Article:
If you consume a great deal of political commentary, as I do, you constantly hear references to the “ground game.” Obama had a game-changing ground game in 2008, Clinton this time around has an extensive ground game, Trump at the moment has almost no ground game, that sort of thing. The conventional wisdom is that a ground game can make a 2% difference in the results, which is actually very large in a country this size. Two percent in a presidential year is maybe 3.2 million votes. But the conventions of on-air political commentary being what they are, unless you have actually volunteered for a political campaign you may not really have a very clear idea what people engaged in the ground game do. Since I spent some time this weekend as a very, very small cog in the well-oiled Clinton machine, I thought I would describe the experience and indicate the sorts of practical problems that make it difficult to crank up a ground game overnight. When the nodding heads on the TV cable news panels observe sagely that it is almost too late for Trump to develop a ground game, they have a point.
Last Saturday morning, I drove to Carrboro, a funky counter-cultural suburb of Chapel Hill, and found my way to the local office of the Orange County Democratic Party for my third stint as a volunteer. At this point the campaign is doing “voter reg.” Ten or so volunteers during each two-hour period from 10 am to 4 pm on a Saturday fan out around Chapel Hill and Carrboro to places with lots of foot traffic, holding clipboards, and accost people in a determinedly cheerful manner asking, “Are you registered to vote, at your present location?” The last clause is crucial, because when you move, you must re-register, even if you remain in the same voting precinct. This being a college town, lots of people move between elections. For the most part, people either smile and say yes or else hurry by without replying, but now and again someone pops up who needs to register. Since this part of the campaign is non-partisan, you are supposed to register Republicans as well as Democrats and Independents or third party supporters. We foot soldiers are given strict instructions: Make sure they check the boxes at the top of the form saying that they are citizens and will be eighteen by November 8th; Try to get their phone numbers, even though it is not required; Have them sign and date the form.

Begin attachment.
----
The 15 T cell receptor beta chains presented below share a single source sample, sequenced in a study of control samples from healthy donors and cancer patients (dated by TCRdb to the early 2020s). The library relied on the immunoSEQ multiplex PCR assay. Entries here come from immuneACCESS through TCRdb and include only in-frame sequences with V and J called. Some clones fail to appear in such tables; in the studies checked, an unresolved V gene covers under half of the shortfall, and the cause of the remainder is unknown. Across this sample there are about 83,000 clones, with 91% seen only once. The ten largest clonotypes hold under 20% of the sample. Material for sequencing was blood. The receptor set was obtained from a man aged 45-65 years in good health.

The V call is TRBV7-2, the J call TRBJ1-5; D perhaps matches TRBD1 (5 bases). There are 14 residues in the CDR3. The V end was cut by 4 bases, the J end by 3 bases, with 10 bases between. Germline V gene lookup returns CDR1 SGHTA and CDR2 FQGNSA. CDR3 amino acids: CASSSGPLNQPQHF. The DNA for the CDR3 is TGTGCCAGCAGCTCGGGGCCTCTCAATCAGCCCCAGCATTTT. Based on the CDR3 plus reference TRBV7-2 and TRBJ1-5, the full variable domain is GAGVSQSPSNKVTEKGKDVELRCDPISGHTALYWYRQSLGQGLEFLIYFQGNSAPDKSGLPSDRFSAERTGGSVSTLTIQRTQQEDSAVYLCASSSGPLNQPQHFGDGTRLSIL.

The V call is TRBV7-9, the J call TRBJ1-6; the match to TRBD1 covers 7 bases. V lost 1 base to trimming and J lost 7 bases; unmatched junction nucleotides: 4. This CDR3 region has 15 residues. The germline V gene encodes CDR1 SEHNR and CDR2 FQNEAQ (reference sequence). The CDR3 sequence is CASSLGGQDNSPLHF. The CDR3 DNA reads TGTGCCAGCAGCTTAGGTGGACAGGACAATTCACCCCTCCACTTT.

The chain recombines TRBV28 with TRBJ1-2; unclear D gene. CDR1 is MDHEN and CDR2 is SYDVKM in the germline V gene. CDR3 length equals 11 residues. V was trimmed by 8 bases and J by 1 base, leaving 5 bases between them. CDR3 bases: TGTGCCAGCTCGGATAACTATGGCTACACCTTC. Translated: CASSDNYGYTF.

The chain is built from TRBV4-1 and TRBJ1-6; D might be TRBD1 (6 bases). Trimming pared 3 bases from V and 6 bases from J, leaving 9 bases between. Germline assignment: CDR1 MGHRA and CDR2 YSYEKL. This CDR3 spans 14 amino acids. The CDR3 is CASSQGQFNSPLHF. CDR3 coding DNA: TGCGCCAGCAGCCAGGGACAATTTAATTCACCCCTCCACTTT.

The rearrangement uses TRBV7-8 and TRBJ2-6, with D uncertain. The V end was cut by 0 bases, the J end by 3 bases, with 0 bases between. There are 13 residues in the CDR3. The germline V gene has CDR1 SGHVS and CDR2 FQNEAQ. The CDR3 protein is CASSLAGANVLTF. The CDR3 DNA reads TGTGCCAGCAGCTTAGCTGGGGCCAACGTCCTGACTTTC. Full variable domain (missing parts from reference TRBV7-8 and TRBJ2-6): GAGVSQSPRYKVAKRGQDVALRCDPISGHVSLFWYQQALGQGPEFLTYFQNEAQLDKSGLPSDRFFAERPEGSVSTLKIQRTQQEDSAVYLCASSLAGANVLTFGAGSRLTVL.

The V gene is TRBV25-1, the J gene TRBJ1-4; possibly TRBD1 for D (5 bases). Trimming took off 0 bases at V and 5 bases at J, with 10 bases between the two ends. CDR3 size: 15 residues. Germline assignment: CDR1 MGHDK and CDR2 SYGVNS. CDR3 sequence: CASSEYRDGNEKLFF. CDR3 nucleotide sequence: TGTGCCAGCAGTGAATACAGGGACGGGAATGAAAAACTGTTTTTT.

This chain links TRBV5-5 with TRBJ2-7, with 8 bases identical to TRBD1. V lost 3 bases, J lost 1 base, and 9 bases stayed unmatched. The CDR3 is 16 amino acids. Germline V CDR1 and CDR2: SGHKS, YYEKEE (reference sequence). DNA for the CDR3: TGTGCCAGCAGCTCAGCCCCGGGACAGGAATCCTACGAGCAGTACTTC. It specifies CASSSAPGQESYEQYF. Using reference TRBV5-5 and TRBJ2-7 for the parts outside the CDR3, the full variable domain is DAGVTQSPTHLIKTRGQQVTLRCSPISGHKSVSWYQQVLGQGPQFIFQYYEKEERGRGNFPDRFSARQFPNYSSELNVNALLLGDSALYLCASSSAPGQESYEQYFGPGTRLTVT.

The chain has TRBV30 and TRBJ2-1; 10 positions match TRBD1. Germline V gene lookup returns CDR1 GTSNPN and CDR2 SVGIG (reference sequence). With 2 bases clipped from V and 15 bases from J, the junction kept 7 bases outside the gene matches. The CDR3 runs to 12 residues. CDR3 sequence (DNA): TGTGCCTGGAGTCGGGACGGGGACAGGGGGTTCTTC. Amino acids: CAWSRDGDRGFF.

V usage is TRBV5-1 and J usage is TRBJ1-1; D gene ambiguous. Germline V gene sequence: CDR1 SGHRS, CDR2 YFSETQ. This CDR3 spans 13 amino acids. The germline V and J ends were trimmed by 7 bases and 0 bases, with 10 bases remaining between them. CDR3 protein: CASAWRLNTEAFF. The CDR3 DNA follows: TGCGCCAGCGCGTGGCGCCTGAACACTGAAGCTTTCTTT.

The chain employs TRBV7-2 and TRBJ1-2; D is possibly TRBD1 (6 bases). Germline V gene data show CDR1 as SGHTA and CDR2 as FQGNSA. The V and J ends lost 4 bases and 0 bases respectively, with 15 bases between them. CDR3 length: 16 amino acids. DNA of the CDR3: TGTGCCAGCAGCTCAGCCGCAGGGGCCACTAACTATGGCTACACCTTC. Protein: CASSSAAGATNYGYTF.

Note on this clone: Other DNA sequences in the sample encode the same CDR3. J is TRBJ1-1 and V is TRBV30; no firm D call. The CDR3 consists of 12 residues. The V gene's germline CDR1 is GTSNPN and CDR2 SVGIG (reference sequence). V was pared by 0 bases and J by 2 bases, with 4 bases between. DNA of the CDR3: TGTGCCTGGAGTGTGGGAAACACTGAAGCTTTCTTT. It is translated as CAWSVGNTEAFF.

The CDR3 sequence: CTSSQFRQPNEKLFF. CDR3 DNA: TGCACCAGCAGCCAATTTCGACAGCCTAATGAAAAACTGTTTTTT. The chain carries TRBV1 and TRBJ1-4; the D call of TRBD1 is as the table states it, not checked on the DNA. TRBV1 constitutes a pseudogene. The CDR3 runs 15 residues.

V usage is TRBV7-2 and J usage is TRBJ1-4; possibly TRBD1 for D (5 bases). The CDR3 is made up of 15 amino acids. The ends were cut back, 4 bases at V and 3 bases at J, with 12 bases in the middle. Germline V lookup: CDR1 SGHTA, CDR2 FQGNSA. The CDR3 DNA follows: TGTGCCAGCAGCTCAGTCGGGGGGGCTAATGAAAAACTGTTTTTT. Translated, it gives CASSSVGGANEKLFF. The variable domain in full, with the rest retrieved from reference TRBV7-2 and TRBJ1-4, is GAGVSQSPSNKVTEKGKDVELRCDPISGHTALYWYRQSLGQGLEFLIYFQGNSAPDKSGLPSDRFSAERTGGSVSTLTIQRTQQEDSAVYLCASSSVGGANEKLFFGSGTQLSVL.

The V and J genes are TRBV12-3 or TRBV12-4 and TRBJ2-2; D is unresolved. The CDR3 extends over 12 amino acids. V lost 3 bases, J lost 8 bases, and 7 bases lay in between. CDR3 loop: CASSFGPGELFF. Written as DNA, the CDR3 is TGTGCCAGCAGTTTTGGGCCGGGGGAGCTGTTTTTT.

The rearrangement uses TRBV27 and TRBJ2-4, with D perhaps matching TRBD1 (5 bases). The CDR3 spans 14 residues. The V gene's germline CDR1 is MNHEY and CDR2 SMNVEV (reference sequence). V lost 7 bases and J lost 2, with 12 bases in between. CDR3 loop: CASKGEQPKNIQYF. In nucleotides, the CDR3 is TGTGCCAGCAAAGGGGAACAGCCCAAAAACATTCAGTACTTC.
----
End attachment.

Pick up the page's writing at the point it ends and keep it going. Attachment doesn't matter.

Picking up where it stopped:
My first time out, you will recall, I bagged only one registration during two hours in front of a Harris-Teeter supermarket. The second time, I was sitting at a table with several other volunteers on the main drag in town [Franklin Street] and collectively we got five or six. Last Saturday I stood for two hours in front of the Harris-Teeter across the street from my apartment and got four, making me the champion volunteer registrar for that two hour slot.